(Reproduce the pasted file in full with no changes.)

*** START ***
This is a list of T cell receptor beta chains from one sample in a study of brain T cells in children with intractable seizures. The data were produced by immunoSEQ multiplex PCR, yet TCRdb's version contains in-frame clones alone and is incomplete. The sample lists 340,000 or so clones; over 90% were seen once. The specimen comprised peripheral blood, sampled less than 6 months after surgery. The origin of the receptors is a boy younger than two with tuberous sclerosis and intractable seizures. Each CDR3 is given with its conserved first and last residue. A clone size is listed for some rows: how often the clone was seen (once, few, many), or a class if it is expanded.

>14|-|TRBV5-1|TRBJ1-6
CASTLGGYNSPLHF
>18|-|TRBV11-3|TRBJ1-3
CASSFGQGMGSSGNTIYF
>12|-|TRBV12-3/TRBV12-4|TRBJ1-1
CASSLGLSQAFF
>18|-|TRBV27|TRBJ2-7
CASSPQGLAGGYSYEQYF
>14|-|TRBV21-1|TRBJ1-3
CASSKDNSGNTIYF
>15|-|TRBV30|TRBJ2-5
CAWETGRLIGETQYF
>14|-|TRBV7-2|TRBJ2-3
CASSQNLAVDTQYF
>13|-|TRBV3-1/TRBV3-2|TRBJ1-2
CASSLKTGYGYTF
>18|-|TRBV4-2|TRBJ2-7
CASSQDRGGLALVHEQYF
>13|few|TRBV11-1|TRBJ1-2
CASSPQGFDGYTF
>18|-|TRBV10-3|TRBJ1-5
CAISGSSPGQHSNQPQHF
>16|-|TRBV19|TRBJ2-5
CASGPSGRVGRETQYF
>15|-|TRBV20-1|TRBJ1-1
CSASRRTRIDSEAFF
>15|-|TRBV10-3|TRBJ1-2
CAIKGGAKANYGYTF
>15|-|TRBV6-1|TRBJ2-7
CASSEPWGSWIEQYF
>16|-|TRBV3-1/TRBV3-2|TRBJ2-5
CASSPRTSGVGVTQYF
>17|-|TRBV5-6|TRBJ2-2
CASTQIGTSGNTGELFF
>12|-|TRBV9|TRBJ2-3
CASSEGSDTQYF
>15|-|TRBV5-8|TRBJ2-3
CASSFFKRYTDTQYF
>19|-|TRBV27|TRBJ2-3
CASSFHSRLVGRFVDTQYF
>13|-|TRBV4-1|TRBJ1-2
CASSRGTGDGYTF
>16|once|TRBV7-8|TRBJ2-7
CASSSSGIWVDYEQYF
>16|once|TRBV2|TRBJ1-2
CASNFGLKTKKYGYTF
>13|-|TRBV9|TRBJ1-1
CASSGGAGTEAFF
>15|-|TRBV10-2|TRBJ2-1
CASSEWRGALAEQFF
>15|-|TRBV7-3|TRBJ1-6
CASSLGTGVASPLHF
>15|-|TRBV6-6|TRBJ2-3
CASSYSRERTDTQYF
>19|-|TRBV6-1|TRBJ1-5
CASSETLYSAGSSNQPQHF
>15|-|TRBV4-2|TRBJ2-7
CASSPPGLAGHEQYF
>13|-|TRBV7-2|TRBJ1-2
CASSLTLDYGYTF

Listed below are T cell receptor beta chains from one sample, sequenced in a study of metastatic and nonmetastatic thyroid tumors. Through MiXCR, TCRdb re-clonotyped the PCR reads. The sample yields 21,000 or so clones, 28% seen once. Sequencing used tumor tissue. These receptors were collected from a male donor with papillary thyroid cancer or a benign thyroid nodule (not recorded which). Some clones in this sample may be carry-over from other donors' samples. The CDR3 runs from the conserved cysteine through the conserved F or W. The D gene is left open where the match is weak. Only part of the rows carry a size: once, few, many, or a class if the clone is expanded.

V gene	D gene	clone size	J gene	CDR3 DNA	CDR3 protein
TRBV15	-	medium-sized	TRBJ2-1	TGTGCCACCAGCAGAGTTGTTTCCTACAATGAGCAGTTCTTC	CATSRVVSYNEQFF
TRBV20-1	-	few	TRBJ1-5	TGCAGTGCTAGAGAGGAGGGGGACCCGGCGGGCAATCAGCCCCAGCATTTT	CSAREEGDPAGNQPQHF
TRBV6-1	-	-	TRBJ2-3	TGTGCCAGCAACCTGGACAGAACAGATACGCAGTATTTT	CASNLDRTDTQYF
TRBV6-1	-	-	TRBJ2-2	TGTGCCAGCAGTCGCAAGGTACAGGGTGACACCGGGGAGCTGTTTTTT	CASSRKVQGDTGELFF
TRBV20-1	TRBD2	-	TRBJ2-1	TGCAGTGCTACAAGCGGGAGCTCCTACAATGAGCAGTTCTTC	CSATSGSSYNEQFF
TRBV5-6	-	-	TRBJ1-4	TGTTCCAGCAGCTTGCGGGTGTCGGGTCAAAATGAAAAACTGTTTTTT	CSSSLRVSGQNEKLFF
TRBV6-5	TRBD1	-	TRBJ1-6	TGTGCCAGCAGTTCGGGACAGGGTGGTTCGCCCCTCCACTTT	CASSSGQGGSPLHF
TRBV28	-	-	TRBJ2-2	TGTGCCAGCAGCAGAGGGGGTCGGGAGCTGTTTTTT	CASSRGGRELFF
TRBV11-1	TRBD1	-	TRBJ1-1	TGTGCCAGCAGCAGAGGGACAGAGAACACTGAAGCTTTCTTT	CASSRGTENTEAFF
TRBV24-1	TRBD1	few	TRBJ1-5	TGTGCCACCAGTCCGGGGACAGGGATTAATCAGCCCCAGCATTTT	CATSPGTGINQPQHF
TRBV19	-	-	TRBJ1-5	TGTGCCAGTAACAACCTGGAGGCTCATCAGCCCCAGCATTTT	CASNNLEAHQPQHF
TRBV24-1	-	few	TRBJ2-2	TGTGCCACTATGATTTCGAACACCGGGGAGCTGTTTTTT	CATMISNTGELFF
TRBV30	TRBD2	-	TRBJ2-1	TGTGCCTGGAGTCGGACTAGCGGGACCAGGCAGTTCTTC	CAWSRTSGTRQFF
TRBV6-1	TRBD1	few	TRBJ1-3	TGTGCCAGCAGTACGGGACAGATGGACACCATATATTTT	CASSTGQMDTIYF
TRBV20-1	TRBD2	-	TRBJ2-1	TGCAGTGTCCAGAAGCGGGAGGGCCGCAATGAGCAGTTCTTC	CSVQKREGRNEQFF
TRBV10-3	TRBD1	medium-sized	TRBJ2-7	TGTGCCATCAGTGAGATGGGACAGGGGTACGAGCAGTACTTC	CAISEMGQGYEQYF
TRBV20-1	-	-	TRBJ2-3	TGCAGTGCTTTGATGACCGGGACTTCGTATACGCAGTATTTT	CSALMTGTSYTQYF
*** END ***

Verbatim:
This is a list of T cell receptor beta chains from one sample in a study of brain T cells in children with intractable seizures. The data were produced by immunoSEQ multiplex PCR, yet TCRdb's version contains in-frame clones alone and is incomplete. The sample lists 340,000 or so clones; over 90% were seen once. The specimen comprised peripheral blood, sampled less than 6 months after surgery. The origin of the receptors is a boy younger than two with tuberous sclerosis and intractable seizures. Each CDR3 is given with its conserved first and last residue. A clone size is listed for some rows: how often the clone was seen (once, few, many), or a class if it is expanded.

>14|-|TRBV5-1|TRBJ1-6
CASTLGGYNSPLHF
>18|-|TRBV11-3|TRBJ1-3
CASSFGQGMGSSGNTIYF
>12|-|TRBV12-3/TRBV12-4|TRBJ1-1
CASSLGLSQAFF
>18|-|TRBV27|TRBJ2-7
CASSPQGLAGGYSYEQYF
>14|-|TRBV21-1|TRBJ1-3
CASSKDNSGNTIYF
>15|-|TRBV30|TRBJ2-5
CAWETGRLIGETQYF
>14|-|TRBV7-2|TRBJ2-3
CASSQNLAVDTQYF
>13|-|TRBV3-1/TRBV3-2|TRBJ1-2
CASSLKTGYGYTF
>18|-|TRBV4-2|TRBJ2-7
CASSQDRGGLALVHEQYF
>13|few|TRBV11-1|TRBJ1-2
CASSPQGFDGYTF
>18|-|TRBV10-3|TRBJ1-5
CAISGSSPGQHSNQPQHF
>16|-|TRBV19|TRBJ2-5
CASGPSGRVGRETQYF
>15|-|TRBV20-1|TRBJ1-1
CSASRRTRIDSEAFF
>15|-|TRBV10-3|TRBJ1-2
CAIKGGAKANYGYTF
>15|-|TRBV6-1|TRBJ2-7
CASSEPWGSWIEQYF
>16|-|TRBV3-1/TRBV3-2|TRBJ2-5
CASSPRTSGVGVTQYF
>17|-|TRBV5-6|TRBJ2-2
CASTQIGTSGNTGELFF
>12|-|TRBV9|TRBJ2-3
CASSEGSDTQYF
>15|-|TRBV5-8|TRBJ2-3
CASSFFKRYTDTQYF
>19|-|TRBV27|TRBJ2-3
CASSFHSRLVGRFVDTQYF
>13|-|TRBV4-1|TRBJ1-2
CASSRGTGDGYTF
>16|once|TRBV7-8|TRBJ2-7
CASSSSGIWVDYEQYF
>16|once|TRBV2|TRBJ1-2
CASNFGLKTKKYGYTF
>13|-|TRBV9|TRBJ1-1
CASSGGAGTEAFF
>15|-|TRBV10-2|TRBJ2-1
CASSEWRGALAEQFF
>15|-|TRBV7-3|TRBJ1-6
CASSLGTGVASPLHF
>15|-|TRBV6-6|TRBJ2-3
CASSYSRERTDTQYF
>19|-|TRBV6-1|TRBJ1-5
CASSETLYSAGSSNQPQHF
>15|-|TRBV4-2|TRBJ2-7
CASSPPGLAGHEQYF
>13|-|TRBV7-2|TRBJ1-2
CASSLTLDYGYTF

Listed below are T cell receptor beta chains from one sample, sequenced in a study of metastatic and nonmetastatic thyroid tumors. Through MiXCR, TCRdb re-clonotyped the PCR reads. The sample yields 21,000 or so clones, 28% seen once. Sequencing used tumor tissue. These receptors were collected from a male donor with papillary thyroid cancer or a benign thyroid nodule (not recorded which). Some clones in this sample may be carry-over from other donors' samples. The CDR3 runs from the conserved cysteine through the conserved F or W. The D gene is left open where the match is weak. Only part of the rows carry a size: once, few, many, or a class if the clone is expanded.

V gene	D gene	clone size	J gene	CDR3 DNA	CDR3 protein
TRBV15	-	medium-sized	TRBJ2-1	TGTGCCACCAGCAGAGTTGTTTCCTACAATGAGCAGTTCTTC	CATSRVVSYNEQFF
TRBV20-1	-	few	TRBJ1-5	TGCAGTGCTAGAGAGGAGGGGGACCCGGCGGGCAATCAGCCCCAGCATTTT	CSAREEGDPAGNQPQHF
TRBV6-1	-	-	TRBJ2-3	TGTGCCAGCAACCTGGACAGAACAGATACGCAGTATTTT	CASNLDRTDTQYF
TRBV6-1	-	-	TRBJ2-2	TGTGCCAGCAGTCGCAAGGTACAGGGTGACACCGGGGAGCTGTTTTTT	CASSRKVQGDTGELFF
TRBV20-1	TRBD2	-	TRBJ2-1	TGCAGTGCTACAAGCGGGAGCTCCTACAATGAGCAGTTCTTC	CSATSGSSYNEQFF
TRBV5-6	-	-	TRBJ1-4	TGTTCCAGCAGCTTGCGGGTGTCGGGTCAAAATGAAAAACTGTTTTTT	CSSSLRVSGQNEKLFF
TRBV6-5	TRBD1	-	TRBJ1-6	TGTGCCAGCAGTTCGGGACAGGGTGGTTCGCCCCTCCACTTT	CASSSGQGGSPLHF
TRBV28	-	-	TRBJ2-2	TGTGCCAGCAGCAGAGGGGGTCGGGAGCTGTTTTTT	CASSRGGRELFF
TRBV11-1	TRBD1	-	TRBJ1-1	TGTGCCAGCAGCAGAGGGACAGAGAACACTGAAGCTTTCTTT	CASSRGTENTEAFF
TRBV24-1	TRBD1	few	TRBJ1-5	TGTGCCACCAGTCCGGGGACAGGGATTAATCAGCCCCAGCATTTT	CATSPGTGINQPQHF
TRBV19	-	-	TRBJ1-5	TGTGCCAGTAACAACCTGGAGGCTCATCAGCCCCAGCATTTT	CASNNLEAHQPQHF
TRBV24-1	-	few	TRBJ2-2	TGTGCCACTATGATTTCGAACACCGGGGAGCTGTTTTTT	CATMISNTGELFF
TRBV30	TRBD2	-	TRBJ2-1	TGTGCCTGGAGTCGGACTAGCGGGACCAGGCAGTTCTTC	CAWSRTSGTRQFF
TRBV6-1	TRBD1	few	TRBJ1-3	TGTGCCAGCAGTACGGGACAGATGGACACCATATATTTT	CASSTGQMDTIYF
TRBV20-1	TRBD2	-	TRBJ2-1	TGCAGTGTCCAGAAGCGGGAGGGCCGCAATGAGCAGTTCTTC	CSVQKREGRNEQFF
TRBV10-3	TRBD1	medium-sized	TRBJ2-7	TGTGCCATCAGTGAGATGGGACAGGGGTACGAGCAGTACTTC	CAISEMGQGYEQYF
TRBV20-1	-	-	TRBJ2-3	TGCAGTGCTTTGATGACCGGGACTTCGTATACGCAGTATTTT	CSALMTGTSYTQYF